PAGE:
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Personal & Financial

How Lawyers Can Set and Communicate Their Boundaries

Jeena Cho


  • Self-care is essential, involving activities that nourish and increase inner resources. Boundaries establish guidelines for what is acceptable or unacceptable. Lawyers often struggle with this, and time management is a common issue.
  • To set boundaries, you must understand and define your needs, communicate them clearly, and enforce them.
How Lawyers Can Set and Communicate Their Boundaries

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Setting boundaries is a critical part of being a successful lawyer. What do we mean by self-care and boundaries? Self-care refers to activities to nourish yourself and increase your inner resources. It is essential for maintaining a healthy balance in life and preventing burnout. Self-care can also be what you do not do. For example, self-care might be saying “no” to an opportunity that may appeal to you but isn’t right. Boundaries establish guidelines, limits, and personal rules that define what is acceptable or unacceptable. In the book Set Boundaries, Find Peace, the author writes, “Expectations in relationships help you stay mentally and emotionally well. Learning when to say no and when to say yes is also an essential part of feeling comfortable when interacting with others.”

If Setting Boundaries Feels Foreign, You’re in Good Company

I spent much of my career saying “yes” to too many obligations, only to do things I did not want to do, leading to resentment.

Asserting boundaries may be considered confrontational or aggressive—women and people of color get more pushback when setting boundaries or have their boundaries ignored. Law firms should pay close attention to ensure that women and people of color are not penalized for caring for their well-being.

The most common way boundary issues come up for lawyers is time management. Earlier in my career, I incorrectly associated responsiveness with being a “good” lawyer. I responded to client emails and calls almost immediately and made myself available 24-7. Soon, I found myself working around the clock. The harder I worked, the more my clients demanded my energy and time. I would complain bitterly about the 1:00 a.m. client emails, expecting an immediate response, yet I didn’t set and communicate time boundaries to the clients.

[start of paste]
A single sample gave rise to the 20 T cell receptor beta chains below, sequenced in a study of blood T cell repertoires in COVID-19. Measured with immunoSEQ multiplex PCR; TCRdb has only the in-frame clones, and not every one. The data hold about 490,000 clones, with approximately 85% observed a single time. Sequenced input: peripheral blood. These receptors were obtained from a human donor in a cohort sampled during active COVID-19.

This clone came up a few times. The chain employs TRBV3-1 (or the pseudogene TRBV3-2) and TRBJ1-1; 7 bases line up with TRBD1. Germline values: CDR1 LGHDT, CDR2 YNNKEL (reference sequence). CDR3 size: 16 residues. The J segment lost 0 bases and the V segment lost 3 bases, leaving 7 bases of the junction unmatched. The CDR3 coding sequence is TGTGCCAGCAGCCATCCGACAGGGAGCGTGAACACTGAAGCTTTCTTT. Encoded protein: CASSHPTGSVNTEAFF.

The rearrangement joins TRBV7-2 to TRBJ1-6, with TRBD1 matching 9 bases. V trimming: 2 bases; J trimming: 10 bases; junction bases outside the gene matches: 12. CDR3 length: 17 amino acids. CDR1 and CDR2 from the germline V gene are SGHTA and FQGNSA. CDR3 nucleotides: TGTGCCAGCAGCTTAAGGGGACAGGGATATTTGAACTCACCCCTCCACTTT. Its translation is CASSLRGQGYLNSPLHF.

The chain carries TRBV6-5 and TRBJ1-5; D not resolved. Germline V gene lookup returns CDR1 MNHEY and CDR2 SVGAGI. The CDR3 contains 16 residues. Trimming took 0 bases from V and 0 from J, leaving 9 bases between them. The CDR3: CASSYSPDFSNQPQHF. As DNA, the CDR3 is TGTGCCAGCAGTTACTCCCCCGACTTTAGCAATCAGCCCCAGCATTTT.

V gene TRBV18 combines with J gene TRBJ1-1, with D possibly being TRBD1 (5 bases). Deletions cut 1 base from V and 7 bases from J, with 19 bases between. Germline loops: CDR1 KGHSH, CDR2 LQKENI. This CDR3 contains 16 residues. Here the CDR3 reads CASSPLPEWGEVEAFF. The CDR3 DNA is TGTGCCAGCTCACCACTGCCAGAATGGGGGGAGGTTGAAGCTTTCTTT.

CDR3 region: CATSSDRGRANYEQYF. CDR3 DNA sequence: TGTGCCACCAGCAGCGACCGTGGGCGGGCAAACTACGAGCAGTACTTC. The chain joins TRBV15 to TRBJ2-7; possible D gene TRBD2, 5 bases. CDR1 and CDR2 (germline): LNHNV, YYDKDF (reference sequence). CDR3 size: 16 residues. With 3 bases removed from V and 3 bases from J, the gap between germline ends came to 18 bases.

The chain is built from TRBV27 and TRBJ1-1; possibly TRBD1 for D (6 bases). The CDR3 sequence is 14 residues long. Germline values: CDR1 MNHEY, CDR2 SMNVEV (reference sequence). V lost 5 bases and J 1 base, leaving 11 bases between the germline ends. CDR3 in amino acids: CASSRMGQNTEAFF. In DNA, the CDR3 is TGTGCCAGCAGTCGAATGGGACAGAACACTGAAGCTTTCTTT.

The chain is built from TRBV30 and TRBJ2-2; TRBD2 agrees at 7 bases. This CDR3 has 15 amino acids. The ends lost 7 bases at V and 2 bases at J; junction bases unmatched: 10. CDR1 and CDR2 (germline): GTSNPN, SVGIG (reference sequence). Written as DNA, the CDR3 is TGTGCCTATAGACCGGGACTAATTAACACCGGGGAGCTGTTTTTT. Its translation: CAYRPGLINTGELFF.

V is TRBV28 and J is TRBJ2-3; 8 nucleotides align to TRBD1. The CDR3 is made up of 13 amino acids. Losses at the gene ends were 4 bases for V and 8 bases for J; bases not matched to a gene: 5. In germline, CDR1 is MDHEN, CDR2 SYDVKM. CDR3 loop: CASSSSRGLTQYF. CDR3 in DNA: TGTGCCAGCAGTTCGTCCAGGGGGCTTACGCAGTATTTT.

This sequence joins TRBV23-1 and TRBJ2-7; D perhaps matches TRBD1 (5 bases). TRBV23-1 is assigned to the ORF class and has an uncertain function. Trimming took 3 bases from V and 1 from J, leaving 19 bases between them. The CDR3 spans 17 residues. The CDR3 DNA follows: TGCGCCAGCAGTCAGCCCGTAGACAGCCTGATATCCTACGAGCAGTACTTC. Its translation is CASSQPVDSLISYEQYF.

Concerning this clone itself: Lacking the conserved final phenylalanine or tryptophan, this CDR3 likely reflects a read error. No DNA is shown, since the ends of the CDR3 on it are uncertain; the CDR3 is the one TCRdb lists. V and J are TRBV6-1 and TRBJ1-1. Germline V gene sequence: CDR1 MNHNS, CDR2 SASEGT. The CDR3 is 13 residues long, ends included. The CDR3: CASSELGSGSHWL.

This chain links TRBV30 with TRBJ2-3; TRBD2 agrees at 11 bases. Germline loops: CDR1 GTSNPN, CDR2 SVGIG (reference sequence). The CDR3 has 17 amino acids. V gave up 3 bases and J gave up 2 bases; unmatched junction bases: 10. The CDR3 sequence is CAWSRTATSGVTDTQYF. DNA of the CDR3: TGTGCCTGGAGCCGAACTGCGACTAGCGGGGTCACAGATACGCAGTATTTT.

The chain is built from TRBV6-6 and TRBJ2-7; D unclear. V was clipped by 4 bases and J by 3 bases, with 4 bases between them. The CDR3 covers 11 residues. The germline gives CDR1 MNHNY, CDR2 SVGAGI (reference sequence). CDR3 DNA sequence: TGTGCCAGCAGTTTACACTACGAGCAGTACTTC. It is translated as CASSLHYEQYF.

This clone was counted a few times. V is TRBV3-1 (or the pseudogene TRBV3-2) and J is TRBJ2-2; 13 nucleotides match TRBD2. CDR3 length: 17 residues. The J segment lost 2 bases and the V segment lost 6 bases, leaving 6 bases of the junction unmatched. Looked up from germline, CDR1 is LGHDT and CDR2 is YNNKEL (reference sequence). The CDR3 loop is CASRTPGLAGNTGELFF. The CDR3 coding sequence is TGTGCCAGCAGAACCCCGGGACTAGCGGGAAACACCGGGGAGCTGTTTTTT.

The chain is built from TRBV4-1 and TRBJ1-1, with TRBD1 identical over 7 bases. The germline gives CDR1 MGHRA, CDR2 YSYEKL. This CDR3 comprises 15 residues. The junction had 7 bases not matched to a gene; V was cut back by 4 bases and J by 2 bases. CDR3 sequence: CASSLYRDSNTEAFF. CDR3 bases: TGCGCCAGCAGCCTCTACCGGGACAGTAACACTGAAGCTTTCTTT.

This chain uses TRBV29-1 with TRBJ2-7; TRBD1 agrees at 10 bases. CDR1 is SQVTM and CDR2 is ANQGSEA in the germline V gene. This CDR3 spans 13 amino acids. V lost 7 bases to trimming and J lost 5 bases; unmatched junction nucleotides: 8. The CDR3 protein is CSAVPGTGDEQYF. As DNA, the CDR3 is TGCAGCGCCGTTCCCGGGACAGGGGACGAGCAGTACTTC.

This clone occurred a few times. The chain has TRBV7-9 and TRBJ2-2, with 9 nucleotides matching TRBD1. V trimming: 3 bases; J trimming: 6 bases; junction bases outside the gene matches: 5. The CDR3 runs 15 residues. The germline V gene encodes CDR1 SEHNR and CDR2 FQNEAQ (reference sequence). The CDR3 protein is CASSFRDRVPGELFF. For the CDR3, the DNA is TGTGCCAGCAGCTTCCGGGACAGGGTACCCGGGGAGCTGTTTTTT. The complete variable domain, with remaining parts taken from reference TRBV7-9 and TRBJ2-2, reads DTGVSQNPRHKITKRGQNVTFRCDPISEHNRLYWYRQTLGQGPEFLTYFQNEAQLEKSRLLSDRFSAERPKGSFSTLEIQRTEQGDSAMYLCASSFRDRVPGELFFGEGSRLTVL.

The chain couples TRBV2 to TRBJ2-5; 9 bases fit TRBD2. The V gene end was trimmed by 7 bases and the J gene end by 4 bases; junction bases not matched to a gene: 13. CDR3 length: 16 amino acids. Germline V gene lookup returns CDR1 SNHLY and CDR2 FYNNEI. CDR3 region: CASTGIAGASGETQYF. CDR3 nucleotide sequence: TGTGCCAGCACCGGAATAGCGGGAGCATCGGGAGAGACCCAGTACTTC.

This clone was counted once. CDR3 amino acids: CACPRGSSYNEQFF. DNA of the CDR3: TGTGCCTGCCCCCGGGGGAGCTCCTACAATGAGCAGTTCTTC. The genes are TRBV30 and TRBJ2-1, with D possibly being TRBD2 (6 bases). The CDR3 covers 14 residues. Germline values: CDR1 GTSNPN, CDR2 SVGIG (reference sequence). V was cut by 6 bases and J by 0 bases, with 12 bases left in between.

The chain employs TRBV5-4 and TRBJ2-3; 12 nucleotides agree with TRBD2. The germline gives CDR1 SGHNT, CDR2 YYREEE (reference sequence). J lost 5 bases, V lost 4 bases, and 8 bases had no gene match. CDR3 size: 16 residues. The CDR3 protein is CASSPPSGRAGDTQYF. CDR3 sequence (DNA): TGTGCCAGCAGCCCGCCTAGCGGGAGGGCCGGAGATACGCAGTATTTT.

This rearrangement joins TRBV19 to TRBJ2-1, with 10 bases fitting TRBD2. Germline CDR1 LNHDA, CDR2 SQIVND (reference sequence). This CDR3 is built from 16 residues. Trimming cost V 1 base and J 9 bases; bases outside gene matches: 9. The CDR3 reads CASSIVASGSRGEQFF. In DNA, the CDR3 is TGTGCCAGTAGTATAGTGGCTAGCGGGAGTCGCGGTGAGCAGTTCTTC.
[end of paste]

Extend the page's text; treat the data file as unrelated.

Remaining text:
Steps for Setting and Communicating Boundaries

Understand and Define Your Needs

You cannot convey your boundaries to others if you do not understand them yourself. This can mean recognizing that you only have the bandwidth to serve on one committee at work or that you do not work on the weekends or after a particular hour in the evening. Your needs may include seeing a therapist regularly or taking time off from work at specific intervals.


According to the book Set Boundaries, Find Peace, there are six types of boundaries—physical, sexual, intellectual, emotional, material, and time. The author notes that time is the boundary people struggle with the most. Time boundary violations include calling, texting, or repeatedly emailing for non-emergency situations, expecting you to be always available, and asking you to provide unpaid labor. The best way to communicate your boundaries is to use an “I” statement and keep it simple. For example, “I work 8:30 a.m.–5:30 p.m. Monday through Friday. You can expect a response during these hours.” “I am unable to work this weekend.” “I can help you with that, and my hourly rate is X.”

An important note: make sure you are setting boundaries in a way that you can enforce them. For example, “I will not respond to your emails until Monday morning” versus “Please do not send me emails during the weekend.” In the first example, you are in control if the boundary is breached (e.g., you will not respond). In the second example, you attempt to modify the other person’s behavior. It is not a boundary if it requires the other person to take a certain action.

Be Gentle with Yourself

Setting boundaries can be challenging and uncomfortable. Yet, it is necessary for your well-being. The next time you struggle to communicate a boundary, imagine what you would tell your best friend if she were in a similar situation. It is also very helpful to people who will support you in defining and communicating your boundaries.

You Do Not Need Permission to Set Boundaries

It is up to you to decide what self-care looks like for you and to engage in the practices yourself. It is OK to prioritize your well-being, and setting boundaries is a healthy and necessary act of self-care. Your body and your time belong to you. You get to decide what is nourishing. You get to decide what your needs are.